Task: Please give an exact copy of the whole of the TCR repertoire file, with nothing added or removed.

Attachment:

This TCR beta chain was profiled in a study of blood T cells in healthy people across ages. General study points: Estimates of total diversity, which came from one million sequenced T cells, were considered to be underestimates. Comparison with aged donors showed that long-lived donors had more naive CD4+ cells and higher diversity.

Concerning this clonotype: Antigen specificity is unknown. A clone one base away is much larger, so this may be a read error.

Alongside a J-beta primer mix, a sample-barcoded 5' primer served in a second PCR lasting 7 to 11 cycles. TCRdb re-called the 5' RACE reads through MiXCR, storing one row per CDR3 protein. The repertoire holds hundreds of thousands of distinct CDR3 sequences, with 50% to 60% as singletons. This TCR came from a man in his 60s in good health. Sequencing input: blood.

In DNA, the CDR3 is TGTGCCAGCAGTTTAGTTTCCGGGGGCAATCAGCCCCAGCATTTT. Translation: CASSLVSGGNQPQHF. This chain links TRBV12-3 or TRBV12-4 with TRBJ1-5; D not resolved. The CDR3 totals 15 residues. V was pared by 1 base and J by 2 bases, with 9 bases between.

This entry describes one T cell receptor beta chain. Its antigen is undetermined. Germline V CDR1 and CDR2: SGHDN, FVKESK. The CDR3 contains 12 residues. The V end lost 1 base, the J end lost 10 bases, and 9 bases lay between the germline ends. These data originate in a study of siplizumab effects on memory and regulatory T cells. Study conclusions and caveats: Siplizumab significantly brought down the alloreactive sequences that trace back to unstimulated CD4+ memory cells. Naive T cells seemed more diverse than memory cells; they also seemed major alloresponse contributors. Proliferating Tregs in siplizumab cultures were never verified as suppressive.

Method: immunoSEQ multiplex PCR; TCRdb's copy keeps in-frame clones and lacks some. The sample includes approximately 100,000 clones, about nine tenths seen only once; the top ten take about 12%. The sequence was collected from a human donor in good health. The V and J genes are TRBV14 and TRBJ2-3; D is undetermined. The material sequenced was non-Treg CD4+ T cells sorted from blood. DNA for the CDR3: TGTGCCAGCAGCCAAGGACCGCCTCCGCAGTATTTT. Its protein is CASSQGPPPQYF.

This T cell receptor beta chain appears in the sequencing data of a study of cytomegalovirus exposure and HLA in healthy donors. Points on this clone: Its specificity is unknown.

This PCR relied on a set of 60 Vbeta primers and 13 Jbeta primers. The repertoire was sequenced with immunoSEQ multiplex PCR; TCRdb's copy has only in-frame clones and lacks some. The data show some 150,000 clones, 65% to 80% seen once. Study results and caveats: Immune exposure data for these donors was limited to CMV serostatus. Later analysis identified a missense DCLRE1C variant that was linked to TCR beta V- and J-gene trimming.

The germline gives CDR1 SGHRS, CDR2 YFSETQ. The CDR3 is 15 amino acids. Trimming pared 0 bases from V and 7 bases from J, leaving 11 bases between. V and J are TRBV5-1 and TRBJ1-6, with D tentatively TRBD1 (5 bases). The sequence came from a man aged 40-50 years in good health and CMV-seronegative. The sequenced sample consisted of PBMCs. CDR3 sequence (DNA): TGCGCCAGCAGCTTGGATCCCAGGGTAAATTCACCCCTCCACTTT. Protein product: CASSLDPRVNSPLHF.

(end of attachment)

This TCR beta chain was profiled in a study of blood T cells in healthy people across ages. General study points: Estimates of total diversity, which came from one million sequenced T cells, were considered to be underestimates. Comparison with aged donors showed that long-lived donors had more naive CD4+ cells and higher diversity.

Concerning this clonotype: Antigen specificity is unknown. A clone one base away is much larger, so this may be a read error.

Alongside a J-beta primer mix, a sample-barcoded 5' primer served in a second PCR lasting 7 to 11 cycles. TCRdb re-called the 5' RACE reads through MiXCR, storing one row per CDR3 protein. The repertoire holds hundreds of thousands of distinct CDR3 sequences, with 50% to 60% as singletons. This TCR came from a man in his 60s in good health. Sequencing input: blood.

In DNA, the CDR3 is TGTGCCAGCAGTTTAGTTTCCGGGGGCAATCAGCCCCAGCATTTT. Translation: CASSLVSGGNQPQHF. This chain links TRBV12-3 or TRBV12-4 with TRBJ1-5; D not resolved. The CDR3 totals 15 residues. V was pared by 1 base and J by 2 bases, with 9 bases between.

This entry describes one T cell receptor beta chain. Its antigen is undetermined. Germline V CDR1 and CDR2: SGHDN, FVKESK. The CDR3 contains 12 residues. The V end lost 1 base, the J end lost 10 bases, and 9 bases lay between the germline ends. These data originate in a study of siplizumab effects on memory and regulatory T cells. Study conclusions and caveats: Siplizumab significantly brought down the alloreactive sequences that trace back to unstimulated CD4+ memory cells. Naive T cells seemed more diverse than memory cells; they also seemed major alloresponse contributors. Proliferating Tregs in siplizumab cultures were never verified as suppressive.

Method: immunoSEQ multiplex PCR; TCRdb's copy keeps in-frame clones and lacks some. The sample includes approximately 100,000 clones, about nine tenths seen only once; the top ten take about 12%. The sequence was collected from a human donor in good health. The V and J genes are TRBV14 and TRBJ2-3; D is undetermined. The material sequenced was non-Treg CD4+ T cells sorted from blood. DNA for the CDR3: TGTGCCAGCAGCCAAGGACCGCCTCCGCAGTATTTT. Its protein is CASSQGPPPQYF.

This T cell receptor beta chain appears in the sequencing data of a study of cytomegalovirus exposure and HLA in healthy donors. Points on this clone: Its specificity is unknown.

This PCR relied on a set of 60 Vbeta primers and 13 Jbeta primers. The repertoire was sequenced with immunoSEQ multiplex PCR; TCRdb's copy has only in-frame clones and lacks some. The data show some 150,000 clones, 65% to 80% seen once. Study results and caveats: Immune exposure data for these donors was limited to CMV serostatus. Later analysis identified a missense DCLRE1C variant that was linked to TCR beta V- and J-gene trimming.

The germline gives CDR1 SGHRS, CDR2 YFSETQ. The CDR3 is 15 amino acids. Trimming pared 0 bases from V and 7 bases from J, leaving 11 bases between. V and J are TRBV5-1 and TRBJ1-6, with D tentatively TRBD1 (5 bases). The sequence came from a man aged 40-50 years in good health and CMV-seronegative. The sequenced sample consisted of PBMCs. CDR3 sequence (DNA): TGCGCCAGCAGCTTGGATCCCAGGGTAAATTCACCCCTCCACTTT. Protein product: CASSLDPRVNSPLHF.